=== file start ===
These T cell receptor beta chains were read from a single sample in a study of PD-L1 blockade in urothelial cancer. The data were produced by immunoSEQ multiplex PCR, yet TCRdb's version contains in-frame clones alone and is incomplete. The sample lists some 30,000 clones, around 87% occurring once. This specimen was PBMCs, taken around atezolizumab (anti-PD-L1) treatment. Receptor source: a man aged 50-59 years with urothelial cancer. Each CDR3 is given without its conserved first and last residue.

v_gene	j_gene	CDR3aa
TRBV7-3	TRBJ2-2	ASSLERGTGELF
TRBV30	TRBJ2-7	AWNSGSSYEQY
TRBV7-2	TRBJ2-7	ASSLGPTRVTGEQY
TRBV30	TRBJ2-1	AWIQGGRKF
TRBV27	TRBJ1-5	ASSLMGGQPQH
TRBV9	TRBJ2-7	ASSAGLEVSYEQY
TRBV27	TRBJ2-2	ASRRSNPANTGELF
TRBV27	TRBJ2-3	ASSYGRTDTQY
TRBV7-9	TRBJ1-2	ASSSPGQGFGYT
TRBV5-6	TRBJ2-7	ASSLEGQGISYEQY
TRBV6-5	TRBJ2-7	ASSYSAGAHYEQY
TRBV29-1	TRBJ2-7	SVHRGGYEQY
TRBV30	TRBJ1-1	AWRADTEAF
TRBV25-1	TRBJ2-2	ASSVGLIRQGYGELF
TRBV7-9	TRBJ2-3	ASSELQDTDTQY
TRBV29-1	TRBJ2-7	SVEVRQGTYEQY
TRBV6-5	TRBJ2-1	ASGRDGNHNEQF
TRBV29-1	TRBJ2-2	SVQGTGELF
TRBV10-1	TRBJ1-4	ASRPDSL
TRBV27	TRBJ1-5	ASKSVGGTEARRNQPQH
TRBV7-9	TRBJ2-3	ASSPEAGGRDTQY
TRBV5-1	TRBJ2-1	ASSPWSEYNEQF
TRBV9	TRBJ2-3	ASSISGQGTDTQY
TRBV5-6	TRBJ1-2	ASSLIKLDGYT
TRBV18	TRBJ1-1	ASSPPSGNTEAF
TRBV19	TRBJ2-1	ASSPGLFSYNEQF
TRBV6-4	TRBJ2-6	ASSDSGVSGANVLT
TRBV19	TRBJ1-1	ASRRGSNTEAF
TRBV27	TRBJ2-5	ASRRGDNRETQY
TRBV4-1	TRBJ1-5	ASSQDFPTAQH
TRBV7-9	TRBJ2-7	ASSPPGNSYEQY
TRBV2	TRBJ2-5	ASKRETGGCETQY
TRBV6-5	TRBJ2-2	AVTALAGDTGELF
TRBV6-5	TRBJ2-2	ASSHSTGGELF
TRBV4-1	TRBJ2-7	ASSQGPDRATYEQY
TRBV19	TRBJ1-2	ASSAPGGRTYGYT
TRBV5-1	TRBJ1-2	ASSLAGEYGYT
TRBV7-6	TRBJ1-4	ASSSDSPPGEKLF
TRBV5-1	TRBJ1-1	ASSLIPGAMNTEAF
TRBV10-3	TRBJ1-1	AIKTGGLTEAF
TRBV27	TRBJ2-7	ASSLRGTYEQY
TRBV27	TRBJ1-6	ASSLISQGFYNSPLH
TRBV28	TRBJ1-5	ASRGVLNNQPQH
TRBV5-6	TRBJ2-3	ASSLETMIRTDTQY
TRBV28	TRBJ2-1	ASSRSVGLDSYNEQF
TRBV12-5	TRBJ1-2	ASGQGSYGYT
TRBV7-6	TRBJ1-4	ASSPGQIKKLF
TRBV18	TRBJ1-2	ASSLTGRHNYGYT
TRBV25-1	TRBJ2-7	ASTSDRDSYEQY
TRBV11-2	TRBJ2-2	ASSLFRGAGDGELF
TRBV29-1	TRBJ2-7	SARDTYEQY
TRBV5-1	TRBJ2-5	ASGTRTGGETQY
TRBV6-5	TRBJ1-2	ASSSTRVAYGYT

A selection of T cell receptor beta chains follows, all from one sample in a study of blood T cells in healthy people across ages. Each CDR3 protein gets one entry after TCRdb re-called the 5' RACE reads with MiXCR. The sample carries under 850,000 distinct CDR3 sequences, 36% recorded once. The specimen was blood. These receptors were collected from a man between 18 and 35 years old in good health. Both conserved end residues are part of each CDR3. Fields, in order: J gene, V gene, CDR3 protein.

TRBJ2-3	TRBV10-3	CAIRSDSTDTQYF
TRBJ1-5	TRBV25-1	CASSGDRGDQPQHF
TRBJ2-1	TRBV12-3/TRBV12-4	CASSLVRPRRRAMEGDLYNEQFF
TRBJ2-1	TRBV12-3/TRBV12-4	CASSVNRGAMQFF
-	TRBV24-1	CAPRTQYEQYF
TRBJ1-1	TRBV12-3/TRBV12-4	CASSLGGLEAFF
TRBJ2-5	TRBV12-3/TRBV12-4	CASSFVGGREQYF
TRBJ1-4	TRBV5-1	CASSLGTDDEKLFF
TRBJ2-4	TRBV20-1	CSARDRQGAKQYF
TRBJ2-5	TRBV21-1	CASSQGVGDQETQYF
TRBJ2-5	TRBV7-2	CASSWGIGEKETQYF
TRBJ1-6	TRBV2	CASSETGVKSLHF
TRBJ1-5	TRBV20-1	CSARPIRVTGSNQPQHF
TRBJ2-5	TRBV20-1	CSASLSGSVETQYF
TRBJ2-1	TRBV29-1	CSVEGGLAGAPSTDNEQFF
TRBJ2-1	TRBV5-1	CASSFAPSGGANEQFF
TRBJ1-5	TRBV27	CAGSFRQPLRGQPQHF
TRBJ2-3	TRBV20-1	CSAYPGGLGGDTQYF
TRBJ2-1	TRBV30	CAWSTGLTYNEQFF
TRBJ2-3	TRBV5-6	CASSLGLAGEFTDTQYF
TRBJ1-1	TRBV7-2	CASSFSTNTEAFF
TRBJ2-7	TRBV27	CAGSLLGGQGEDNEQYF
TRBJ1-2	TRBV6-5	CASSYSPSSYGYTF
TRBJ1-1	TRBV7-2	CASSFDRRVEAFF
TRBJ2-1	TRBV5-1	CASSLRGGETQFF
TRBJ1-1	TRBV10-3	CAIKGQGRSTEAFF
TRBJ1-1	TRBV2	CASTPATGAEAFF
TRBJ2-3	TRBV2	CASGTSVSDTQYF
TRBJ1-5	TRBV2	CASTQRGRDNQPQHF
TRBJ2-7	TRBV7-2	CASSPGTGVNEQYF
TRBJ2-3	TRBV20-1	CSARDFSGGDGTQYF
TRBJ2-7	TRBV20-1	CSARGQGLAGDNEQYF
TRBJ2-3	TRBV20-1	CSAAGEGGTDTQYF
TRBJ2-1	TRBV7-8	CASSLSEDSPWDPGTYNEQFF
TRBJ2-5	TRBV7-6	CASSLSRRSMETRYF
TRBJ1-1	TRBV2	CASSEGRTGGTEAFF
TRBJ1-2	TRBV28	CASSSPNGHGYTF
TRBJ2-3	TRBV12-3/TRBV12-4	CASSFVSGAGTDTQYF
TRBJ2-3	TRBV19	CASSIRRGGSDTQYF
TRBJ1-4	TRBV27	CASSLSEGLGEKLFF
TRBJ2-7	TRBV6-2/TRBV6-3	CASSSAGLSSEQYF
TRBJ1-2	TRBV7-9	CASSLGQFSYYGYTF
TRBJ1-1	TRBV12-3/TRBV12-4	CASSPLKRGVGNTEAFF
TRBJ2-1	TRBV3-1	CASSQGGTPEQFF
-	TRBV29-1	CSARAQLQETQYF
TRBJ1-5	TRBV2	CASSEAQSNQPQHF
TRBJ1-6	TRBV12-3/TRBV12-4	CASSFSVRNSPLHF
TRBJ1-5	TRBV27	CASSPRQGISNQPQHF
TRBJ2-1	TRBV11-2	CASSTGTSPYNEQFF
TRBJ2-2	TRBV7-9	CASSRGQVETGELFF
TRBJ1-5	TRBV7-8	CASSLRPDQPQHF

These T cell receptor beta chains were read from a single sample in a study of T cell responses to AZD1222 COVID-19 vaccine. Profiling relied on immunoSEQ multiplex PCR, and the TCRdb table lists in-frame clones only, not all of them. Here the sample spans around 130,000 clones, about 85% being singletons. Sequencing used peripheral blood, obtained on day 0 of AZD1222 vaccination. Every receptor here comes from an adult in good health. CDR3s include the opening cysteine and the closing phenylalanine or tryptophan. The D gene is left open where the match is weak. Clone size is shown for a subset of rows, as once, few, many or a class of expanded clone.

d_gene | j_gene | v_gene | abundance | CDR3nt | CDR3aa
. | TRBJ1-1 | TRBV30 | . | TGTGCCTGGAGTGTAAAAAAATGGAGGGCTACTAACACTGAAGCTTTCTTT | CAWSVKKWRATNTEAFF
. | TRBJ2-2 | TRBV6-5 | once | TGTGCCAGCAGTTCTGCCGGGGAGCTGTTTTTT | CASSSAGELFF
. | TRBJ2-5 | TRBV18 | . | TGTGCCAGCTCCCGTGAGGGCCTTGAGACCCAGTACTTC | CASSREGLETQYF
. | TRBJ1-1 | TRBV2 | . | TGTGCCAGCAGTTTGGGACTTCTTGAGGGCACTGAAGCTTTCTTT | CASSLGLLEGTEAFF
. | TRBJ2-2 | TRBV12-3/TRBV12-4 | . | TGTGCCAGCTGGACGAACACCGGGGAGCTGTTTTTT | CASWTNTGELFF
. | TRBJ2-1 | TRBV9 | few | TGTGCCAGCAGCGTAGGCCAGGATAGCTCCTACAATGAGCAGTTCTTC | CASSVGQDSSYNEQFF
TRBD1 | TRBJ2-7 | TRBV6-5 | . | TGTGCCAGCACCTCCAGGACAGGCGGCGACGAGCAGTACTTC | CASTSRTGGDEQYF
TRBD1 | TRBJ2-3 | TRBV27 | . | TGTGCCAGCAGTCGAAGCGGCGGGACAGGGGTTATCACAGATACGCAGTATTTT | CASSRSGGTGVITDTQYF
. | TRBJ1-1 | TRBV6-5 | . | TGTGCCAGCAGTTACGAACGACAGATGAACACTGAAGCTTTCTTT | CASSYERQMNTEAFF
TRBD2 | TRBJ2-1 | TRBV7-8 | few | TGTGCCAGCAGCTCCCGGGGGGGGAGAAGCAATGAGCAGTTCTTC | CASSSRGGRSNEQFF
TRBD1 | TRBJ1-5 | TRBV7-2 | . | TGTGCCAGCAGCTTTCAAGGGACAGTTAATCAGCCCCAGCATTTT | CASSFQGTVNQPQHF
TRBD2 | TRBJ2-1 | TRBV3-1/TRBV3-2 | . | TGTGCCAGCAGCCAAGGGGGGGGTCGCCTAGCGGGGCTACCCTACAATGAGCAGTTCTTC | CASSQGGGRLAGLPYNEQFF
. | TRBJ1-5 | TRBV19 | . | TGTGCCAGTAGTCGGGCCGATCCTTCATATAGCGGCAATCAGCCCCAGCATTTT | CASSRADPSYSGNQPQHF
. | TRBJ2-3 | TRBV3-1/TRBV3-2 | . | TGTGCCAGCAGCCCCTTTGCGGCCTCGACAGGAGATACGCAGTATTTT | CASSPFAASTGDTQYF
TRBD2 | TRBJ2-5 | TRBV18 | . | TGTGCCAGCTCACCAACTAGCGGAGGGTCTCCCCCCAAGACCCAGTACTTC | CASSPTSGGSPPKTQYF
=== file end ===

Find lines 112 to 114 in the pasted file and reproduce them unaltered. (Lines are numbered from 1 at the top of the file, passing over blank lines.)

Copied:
. | TRBJ2-5 | TRBV18 | . | TGTGCCAGCTCCCGTGAGGGCCTTGAGACCCAGTACTTC | CASSREGLETQYF
. | TRBJ1-1 | TRBV2 | . | TGTGCCAGCAGTTTGGGACTTCTTGAGGGCACTGAAGCTTTCTTT | CASSLGLLEGTEAFF
. | TRBJ2-2 | TRBV12-3/TRBV12-4 | . | TGTGCCAGCTGGACGAACACCGGGGAGCTGTTTTTT | CASWTNTGELFF